It is time which will be formally included in the personalised work schedule of a Foundation doctor to allow them to carry out non-clinical activities related to their curriculum or career exploration, it is similar to the Supporting Professional Activity (SPA) time included in consultant contracts. SDT is intended to be used for non-clinical activities that are essential for meeting the curriculum requirements for successful sign-off at ARCP or for developing future career plans – examples include meeting with supervisors, working on the ePortfolio, carrying out Quality Improvement work, formally reflecting on your clinical practice, and exploring career opportunities. Fuller descriptions of intended uses of SDT can be found in the Intended Uses of SDT Time document linked above.  

  • Health Education England has asked from August 2021 for a minimum of 2 hours on average per week for F1 and F2 doctors. When was SDT introduced?

    SDT was rolled out in August 2020 in all English Foundation Schools for F2 doctors in order to support their health and wellbeing, it was introduced for all F1 and F2 doctors from August 2021.

  • SDT has been designed particularly for doctors undertaking the foundation programme. It aims to ensure that there is parity among the provision of non-clinical time across all foundation posts. It also recognises the move for foundation doctors from full-time study, to their first role as a junior doctor, and ensures that the NHS does all it can to adequately support foundation doctors.

    Some specialty training programmes already have rostered time for non-clinical activities but use alternative names for this, for example, in GP training, trainees receive a half day for private study.

  • There is no direct link. The recommendation is emphasising what should already be practice. The junior doctor contract allows for trainees to exception report if activities to be undertaken are required by the employer or agreed with the educational supervisor. It does not allow for exception reporting for educational activities for personal development or career enhancing purposes which are outside of the contractual requirements

  • Some hospitals already roster time for foundation doctors to carry out the self-directed professional activities which will be done in SDT, this time can contribute to delivering the recommended SDT.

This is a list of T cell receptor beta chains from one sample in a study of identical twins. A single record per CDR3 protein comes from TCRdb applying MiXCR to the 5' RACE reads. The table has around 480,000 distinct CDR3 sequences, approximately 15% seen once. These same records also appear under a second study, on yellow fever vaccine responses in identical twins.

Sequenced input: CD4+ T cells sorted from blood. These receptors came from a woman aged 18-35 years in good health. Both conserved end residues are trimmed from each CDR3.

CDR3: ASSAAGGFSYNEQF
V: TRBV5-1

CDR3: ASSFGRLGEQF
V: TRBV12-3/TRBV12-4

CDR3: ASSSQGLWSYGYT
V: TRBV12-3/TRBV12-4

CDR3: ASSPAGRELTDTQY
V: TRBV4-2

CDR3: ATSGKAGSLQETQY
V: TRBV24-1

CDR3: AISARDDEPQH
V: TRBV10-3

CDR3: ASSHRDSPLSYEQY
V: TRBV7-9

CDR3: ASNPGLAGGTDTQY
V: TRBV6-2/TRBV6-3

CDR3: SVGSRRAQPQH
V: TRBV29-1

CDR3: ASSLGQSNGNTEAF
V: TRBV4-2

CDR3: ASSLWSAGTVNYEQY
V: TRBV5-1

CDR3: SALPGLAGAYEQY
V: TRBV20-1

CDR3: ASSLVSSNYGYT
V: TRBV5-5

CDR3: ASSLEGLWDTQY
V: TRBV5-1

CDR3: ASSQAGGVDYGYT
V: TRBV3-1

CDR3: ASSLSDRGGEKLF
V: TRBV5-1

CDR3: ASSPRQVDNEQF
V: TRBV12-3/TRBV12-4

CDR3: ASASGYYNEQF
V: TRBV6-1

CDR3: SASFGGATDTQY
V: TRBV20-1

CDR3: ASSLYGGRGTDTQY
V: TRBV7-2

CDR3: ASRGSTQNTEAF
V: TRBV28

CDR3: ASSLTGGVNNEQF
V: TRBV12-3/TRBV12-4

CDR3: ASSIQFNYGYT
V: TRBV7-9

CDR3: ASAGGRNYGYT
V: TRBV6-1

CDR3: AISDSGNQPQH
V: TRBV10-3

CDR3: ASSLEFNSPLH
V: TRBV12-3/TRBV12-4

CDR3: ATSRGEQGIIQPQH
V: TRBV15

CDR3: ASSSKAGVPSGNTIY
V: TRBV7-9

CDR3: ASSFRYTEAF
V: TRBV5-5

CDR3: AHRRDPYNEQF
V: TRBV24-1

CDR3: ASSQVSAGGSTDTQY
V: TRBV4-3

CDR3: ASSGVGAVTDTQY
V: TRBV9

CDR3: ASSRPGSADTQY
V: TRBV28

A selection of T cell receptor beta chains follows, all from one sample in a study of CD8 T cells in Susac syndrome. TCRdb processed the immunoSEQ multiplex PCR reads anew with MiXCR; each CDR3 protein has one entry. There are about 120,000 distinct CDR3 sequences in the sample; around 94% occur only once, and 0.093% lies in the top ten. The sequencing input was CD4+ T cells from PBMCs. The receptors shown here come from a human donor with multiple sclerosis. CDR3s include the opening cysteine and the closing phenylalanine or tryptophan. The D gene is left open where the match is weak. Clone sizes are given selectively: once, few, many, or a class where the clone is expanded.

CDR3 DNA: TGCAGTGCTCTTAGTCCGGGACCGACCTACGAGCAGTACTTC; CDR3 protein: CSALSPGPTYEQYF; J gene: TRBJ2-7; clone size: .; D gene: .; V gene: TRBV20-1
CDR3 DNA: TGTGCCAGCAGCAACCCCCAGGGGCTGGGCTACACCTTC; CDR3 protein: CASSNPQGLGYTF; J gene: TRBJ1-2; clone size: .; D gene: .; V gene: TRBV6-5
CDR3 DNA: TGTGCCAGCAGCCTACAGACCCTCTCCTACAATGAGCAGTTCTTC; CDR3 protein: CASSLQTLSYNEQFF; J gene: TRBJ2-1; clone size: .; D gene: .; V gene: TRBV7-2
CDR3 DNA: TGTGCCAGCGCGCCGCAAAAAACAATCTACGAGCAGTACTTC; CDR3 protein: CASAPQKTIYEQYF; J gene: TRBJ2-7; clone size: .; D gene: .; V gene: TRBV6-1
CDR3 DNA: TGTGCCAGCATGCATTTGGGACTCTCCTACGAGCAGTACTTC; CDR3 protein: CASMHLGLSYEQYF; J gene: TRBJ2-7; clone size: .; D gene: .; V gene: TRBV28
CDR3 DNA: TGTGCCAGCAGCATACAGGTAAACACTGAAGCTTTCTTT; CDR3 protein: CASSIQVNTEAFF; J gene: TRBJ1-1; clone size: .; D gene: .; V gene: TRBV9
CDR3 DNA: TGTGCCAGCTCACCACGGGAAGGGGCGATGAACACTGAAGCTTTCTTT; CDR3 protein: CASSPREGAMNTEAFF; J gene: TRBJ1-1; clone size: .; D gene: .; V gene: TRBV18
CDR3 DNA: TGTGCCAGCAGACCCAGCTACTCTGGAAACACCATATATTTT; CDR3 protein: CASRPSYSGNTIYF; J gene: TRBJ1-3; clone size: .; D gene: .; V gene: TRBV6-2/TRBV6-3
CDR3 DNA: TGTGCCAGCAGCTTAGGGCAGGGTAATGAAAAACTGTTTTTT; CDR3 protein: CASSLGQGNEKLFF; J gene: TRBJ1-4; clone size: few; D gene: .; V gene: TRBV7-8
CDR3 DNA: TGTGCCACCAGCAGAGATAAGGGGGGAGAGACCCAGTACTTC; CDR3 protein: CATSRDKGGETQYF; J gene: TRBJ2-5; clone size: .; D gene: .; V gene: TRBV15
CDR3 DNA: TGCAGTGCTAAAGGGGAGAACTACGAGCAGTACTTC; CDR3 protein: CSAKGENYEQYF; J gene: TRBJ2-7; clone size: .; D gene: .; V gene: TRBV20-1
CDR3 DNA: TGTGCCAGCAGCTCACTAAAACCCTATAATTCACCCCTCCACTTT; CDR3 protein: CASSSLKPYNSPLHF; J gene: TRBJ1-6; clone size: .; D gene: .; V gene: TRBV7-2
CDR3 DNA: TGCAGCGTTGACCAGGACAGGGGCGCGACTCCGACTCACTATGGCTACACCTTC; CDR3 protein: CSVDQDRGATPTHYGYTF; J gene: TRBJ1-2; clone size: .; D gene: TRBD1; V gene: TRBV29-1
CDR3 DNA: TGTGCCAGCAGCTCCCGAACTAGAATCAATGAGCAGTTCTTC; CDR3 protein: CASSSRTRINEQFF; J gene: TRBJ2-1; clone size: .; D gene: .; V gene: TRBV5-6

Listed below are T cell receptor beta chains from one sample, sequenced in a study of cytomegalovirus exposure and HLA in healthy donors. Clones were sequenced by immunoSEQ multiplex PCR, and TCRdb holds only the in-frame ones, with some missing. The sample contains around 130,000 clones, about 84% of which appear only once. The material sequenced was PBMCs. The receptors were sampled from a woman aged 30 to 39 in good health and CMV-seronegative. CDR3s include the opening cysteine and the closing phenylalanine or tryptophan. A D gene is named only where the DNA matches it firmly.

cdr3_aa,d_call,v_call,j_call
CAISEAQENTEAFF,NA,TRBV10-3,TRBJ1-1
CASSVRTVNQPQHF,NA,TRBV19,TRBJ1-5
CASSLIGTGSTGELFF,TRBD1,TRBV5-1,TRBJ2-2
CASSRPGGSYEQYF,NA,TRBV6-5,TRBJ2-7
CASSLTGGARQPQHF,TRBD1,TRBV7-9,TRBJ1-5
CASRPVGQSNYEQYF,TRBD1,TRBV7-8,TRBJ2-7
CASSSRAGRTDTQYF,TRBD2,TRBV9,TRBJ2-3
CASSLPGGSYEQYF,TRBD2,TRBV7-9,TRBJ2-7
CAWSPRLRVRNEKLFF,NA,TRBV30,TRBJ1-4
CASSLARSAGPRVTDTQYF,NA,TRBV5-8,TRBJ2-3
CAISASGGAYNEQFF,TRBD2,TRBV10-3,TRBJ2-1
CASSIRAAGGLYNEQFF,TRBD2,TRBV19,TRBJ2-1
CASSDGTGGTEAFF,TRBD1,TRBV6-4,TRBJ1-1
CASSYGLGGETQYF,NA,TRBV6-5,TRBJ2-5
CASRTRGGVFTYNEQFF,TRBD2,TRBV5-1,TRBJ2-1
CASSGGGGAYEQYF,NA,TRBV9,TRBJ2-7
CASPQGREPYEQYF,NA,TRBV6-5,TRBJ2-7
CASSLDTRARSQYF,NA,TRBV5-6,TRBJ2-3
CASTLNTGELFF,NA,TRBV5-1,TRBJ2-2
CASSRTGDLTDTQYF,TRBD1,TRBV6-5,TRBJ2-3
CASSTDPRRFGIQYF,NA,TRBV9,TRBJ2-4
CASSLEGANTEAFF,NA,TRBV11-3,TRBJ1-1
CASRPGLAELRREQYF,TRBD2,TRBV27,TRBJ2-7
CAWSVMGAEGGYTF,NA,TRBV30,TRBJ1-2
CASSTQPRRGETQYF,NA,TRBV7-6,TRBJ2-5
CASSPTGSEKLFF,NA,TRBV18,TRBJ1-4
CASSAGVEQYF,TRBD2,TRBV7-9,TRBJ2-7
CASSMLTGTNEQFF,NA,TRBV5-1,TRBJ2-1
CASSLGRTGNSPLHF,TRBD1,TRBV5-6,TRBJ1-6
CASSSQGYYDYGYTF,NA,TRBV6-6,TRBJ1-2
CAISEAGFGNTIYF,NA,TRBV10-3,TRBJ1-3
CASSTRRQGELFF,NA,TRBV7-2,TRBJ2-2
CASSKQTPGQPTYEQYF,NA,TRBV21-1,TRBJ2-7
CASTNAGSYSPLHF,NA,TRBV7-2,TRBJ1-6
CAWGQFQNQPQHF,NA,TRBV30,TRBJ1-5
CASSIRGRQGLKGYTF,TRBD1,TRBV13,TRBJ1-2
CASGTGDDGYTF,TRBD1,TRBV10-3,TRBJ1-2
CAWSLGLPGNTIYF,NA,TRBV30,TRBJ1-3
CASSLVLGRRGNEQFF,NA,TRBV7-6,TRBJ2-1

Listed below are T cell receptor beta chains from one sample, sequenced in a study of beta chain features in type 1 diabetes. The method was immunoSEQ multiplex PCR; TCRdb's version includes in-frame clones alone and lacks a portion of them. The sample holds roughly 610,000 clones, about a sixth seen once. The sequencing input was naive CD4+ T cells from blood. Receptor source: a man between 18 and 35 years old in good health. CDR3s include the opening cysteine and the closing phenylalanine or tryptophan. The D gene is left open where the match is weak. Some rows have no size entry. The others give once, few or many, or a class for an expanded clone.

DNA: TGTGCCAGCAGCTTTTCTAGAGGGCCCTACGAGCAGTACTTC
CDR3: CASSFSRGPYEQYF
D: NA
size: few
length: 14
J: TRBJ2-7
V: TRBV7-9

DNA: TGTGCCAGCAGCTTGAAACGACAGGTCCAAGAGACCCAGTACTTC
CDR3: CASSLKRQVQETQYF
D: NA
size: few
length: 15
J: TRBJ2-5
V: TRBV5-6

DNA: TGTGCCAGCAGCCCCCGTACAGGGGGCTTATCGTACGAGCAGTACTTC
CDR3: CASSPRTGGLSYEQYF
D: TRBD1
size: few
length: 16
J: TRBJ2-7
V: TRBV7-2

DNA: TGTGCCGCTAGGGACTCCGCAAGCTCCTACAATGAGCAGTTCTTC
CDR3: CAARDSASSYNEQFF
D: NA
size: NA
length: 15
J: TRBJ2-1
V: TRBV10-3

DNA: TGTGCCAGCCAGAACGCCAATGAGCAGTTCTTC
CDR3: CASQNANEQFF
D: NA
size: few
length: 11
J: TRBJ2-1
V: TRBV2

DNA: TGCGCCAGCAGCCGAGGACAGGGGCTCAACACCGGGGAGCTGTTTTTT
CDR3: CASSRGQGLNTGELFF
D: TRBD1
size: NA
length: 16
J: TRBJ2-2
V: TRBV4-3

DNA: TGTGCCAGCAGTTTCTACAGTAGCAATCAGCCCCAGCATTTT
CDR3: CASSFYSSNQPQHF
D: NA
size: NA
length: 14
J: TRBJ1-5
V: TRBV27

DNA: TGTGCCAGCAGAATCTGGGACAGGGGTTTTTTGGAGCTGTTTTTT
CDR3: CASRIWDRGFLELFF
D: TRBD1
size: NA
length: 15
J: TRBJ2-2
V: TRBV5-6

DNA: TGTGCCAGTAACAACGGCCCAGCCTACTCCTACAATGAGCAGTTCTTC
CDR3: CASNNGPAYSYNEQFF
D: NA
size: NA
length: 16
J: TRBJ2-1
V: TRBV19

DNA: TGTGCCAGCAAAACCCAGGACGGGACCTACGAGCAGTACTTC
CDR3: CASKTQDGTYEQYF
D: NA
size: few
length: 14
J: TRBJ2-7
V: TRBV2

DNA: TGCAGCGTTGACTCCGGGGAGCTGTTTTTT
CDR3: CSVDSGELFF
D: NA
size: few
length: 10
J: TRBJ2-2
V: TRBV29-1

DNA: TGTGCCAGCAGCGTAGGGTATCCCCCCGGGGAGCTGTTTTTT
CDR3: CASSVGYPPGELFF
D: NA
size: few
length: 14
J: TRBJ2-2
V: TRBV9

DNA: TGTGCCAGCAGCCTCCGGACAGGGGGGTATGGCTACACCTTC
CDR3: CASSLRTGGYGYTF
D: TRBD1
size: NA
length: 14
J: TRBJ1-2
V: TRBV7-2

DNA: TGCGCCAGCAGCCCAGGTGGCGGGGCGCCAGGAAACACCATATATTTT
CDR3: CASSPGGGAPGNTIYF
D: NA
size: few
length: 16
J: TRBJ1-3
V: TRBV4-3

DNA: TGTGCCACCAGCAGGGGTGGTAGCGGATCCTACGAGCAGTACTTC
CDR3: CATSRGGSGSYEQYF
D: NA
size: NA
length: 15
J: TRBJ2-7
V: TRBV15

Self-development time is not intended to replace time already available in work schedules for foundation doctors to carry out other routine non-clinical activities such as:

    • attending departmental or trust-delivered teaching programmes
    • attending trust or departmental meetings, such as audit, quality improvement, morbidity & mortality or governance meetings
    • taking study leave
    • doing taster days / sessions to gain insights into potential career options
    • attending induction programmes for trusts or departments
    • completing trust mandatory training, for example fire safety or information governance.
  • As long as Foundation doctors get 2 hours of SDT on average every week, trusts can be flexible about how it is rostered. Feedback from our 2020 pilots suggested that SDT is more useful to Foundation doctors when weeks’ worth of ASDT is taken together, e.g. two weeks’ worth of SDT for an F1 could be given as 4 hours, in one afternoon, once a month. Such arrangements may well work better for both Foundation doctors and service delivery. 

  • The activities carried out in self-development time should all be recorded in the trainee’s ePortfolio and these records should form part of the regular discussions between the trainee and their educational and named clinical supervisors.

  • Please refer to NHS Employer’s and the BMA’s joint good rostering guide which sets out ways in which good rostering practice can be utilised to develop rotas. It aims to support and create an effective training environment that also meets the needs of the service, while enabling flexibility for doctors and employers.

  • If clinical demand peaks again due to exceptional circumstances (such as another wave of COVID-19) then we would not expect trainees to continue with SDT time during that period. It would be a local decision as to if it was appropriate to continue with SDT time.

  • No, this is not time off, this would mean being paid twice for the same time, this will be considered fraud.

  • SDT should be given pro-rata to the percentage of whole time equivalent they are working.

  • Foundation doctors are expected to develop career planning skills and to proactively explore and plan their career options. SDT can be used for activities to support this, such as gathering careers information from internet resources (such as Royal College websites or the Health Careers website), seeking advice from relevant clinicians, and taking time to reflect on career options and plans. Taster days are meant to provide a much longer opportunity, usually of several days to a week, for experiencing one or more specialties and are provided out of the Foundation doctor’s study leave allowance.